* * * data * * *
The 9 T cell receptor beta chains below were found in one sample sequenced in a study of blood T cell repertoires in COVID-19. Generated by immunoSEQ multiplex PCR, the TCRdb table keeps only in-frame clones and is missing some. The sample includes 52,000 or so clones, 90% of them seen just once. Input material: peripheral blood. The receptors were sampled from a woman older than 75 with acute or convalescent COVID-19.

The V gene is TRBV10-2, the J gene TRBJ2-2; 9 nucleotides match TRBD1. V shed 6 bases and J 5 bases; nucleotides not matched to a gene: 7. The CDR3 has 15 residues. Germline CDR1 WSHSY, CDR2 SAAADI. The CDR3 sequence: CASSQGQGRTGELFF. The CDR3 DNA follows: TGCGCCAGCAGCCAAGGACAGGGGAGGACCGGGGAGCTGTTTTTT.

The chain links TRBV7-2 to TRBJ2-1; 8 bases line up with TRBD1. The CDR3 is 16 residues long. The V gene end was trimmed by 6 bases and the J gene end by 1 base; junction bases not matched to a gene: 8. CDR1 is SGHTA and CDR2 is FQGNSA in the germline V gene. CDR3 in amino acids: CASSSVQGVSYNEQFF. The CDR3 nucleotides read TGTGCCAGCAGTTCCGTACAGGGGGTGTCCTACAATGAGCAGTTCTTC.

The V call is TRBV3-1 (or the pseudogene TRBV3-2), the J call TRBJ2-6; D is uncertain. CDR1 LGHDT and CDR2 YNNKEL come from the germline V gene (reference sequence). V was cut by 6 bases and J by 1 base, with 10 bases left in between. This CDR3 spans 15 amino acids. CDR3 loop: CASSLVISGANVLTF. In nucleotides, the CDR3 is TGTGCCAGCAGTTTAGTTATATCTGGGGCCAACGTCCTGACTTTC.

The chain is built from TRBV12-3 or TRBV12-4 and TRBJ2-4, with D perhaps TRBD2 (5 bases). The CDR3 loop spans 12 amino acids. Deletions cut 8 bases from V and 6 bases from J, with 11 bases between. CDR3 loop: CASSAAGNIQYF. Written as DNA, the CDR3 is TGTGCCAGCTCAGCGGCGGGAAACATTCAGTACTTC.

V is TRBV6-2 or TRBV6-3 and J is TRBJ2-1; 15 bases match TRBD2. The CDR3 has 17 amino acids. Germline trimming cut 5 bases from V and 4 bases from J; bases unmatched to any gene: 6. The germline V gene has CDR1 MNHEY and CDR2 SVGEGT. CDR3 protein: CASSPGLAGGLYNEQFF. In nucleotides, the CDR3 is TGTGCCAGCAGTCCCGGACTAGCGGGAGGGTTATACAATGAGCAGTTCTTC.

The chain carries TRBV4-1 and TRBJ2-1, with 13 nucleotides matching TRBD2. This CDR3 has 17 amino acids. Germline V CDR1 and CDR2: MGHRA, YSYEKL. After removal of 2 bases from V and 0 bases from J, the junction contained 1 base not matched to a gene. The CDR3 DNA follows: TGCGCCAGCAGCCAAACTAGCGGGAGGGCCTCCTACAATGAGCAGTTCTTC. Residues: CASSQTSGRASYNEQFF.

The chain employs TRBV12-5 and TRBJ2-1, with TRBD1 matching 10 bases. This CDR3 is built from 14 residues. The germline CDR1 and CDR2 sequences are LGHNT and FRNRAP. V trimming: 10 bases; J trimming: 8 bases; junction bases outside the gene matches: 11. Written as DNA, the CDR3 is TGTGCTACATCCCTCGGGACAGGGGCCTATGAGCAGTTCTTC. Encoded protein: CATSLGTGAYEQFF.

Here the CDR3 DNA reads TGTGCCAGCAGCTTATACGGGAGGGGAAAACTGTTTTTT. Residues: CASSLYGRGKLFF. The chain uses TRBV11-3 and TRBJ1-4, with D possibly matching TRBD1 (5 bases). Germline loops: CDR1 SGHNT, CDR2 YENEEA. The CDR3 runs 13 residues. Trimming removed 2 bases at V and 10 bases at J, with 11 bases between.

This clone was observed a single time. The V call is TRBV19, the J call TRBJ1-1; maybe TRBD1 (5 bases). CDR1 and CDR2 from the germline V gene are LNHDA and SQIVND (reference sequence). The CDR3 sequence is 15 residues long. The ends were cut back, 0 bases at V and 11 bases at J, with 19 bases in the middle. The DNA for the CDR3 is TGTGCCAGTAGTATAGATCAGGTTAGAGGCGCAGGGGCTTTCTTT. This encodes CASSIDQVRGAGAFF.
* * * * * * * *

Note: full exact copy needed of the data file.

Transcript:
The 9 T cell receptor beta chains below were found in one sample sequenced in a study of blood T cell repertoires in COVID-19. Generated by immunoSEQ multiplex PCR, the TCRdb table keeps only in-frame clones and is missing some. The sample includes 52,000 or so clones, 90% of them seen just once. Input material: peripheral blood. The receptors were sampled from a woman older than 75 with acute or convalescent COVID-19.

The V gene is TRBV10-2, the J gene TRBJ2-2; 9 nucleotides match TRBD1. V shed 6 bases and J 5 bases; nucleotides not matched to a gene: 7. The CDR3 has 15 residues. Germline CDR1 WSHSY, CDR2 SAAADI. The CDR3 sequence: CASSQGQGRTGELFF. The CDR3 DNA follows: TGCGCCAGCAGCCAAGGACAGGGGAGGACCGGGGAGCTGTTTTTT.

The chain links TRBV7-2 to TRBJ2-1; 8 bases line up with TRBD1. The CDR3 is 16 residues long. The V gene end was trimmed by 6 bases and the J gene end by 1 base; junction bases not matched to a gene: 8. CDR1 is SGHTA and CDR2 is FQGNSA in the germline V gene. CDR3 in amino acids: CASSSVQGVSYNEQFF. The CDR3 nucleotides read TGTGCCAGCAGTTCCGTACAGGGGGTGTCCTACAATGAGCAGTTCTTC.

The V call is TRBV3-1 (or the pseudogene TRBV3-2), the J call TRBJ2-6; D is uncertain. CDR1 LGHDT and CDR2 YNNKEL come from the germline V gene (reference sequence). V was cut by 6 bases and J by 1 base, with 10 bases left in between. This CDR3 spans 15 amino acids. CDR3 loop: CASSLVISGANVLTF. In nucleotides, the CDR3 is TGTGCCAGCAGTTTAGTTATATCTGGGGCCAACGTCCTGACTTTC.

The chain is built from TRBV12-3 or TRBV12-4 and TRBJ2-4, with D perhaps TRBD2 (5 bases). The CDR3 loop spans 12 amino acids. Deletions cut 8 bases from V and 6 bases from J, with 11 bases between. CDR3 loop: CASSAAGNIQYF. Written as DNA, the CDR3 is TGTGCCAGCTCAGCGGCGGGAAACATTCAGTACTTC.

V is TRBV6-2 or TRBV6-3 and J is TRBJ2-1; 15 bases match TRBD2. The CDR3 has 17 amino acids. Germline trimming cut 5 bases from V and 4 bases from J; bases unmatched to any gene: 6. The germline V gene has CDR1 MNHEY and CDR2 SVGEGT. CDR3 protein: CASSPGLAGGLYNEQFF. In nucleotides, the CDR3 is TGTGCCAGCAGTCCCGGACTAGCGGGAGGGTTATACAATGAGCAGTTCTTC.

The chain carries TRBV4-1 and TRBJ2-1, with 13 nucleotides matching TRBD2. This CDR3 has 17 amino acids. Germline V CDR1 and CDR2: MGHRA, YSYEKL. After removal of 2 bases from V and 0 bases from J, the junction contained 1 base not matched to a gene. The CDR3 DNA follows: TGCGCCAGCAGCCAAACTAGCGGGAGGGCCTCCTACAATGAGCAGTTCTTC. Residues: CASSQTSGRASYNEQFF.

The chain employs TRBV12-5 and TRBJ2-1, with TRBD1 matching 10 bases. This CDR3 is built from 14 residues. The germline CDR1 and CDR2 sequences are LGHNT and FRNRAP. V trimming: 10 bases; J trimming: 8 bases; junction bases outside the gene matches: 11. Written as DNA, the CDR3 is TGTGCTACATCCCTCGGGACAGGGGCCTATGAGCAGTTCTTC. Encoded protein: CATSLGTGAYEQFF.

Here the CDR3 DNA reads TGTGCCAGCAGCTTATACGGGAGGGGAAAACTGTTTTTT. Residues: CASSLYGRGKLFF. The chain uses TRBV11-3 and TRBJ1-4, with D possibly matching TRBD1 (5 bases). Germline loops: CDR1 SGHNT, CDR2 YENEEA. The CDR3 runs 13 residues. Trimming removed 2 bases at V and 10 bases at J, with 11 bases between.

This clone was observed a single time. The V call is TRBV19, the J call TRBJ1-1; maybe TRBD1 (5 bases). CDR1 and CDR2 from the germline V gene are LNHDA and SQIVND (reference sequence). The CDR3 sequence is 15 residues long. The ends were cut back, 0 bases at V and 11 bases at J, with 19 bases in the middle. The DNA for the CDR3 is TGTGCCAGTAGTATAGATCAGGTTAGAGGCGCAGGGGCTTTCTTT. This encodes CASSIDQVRGAGAFF.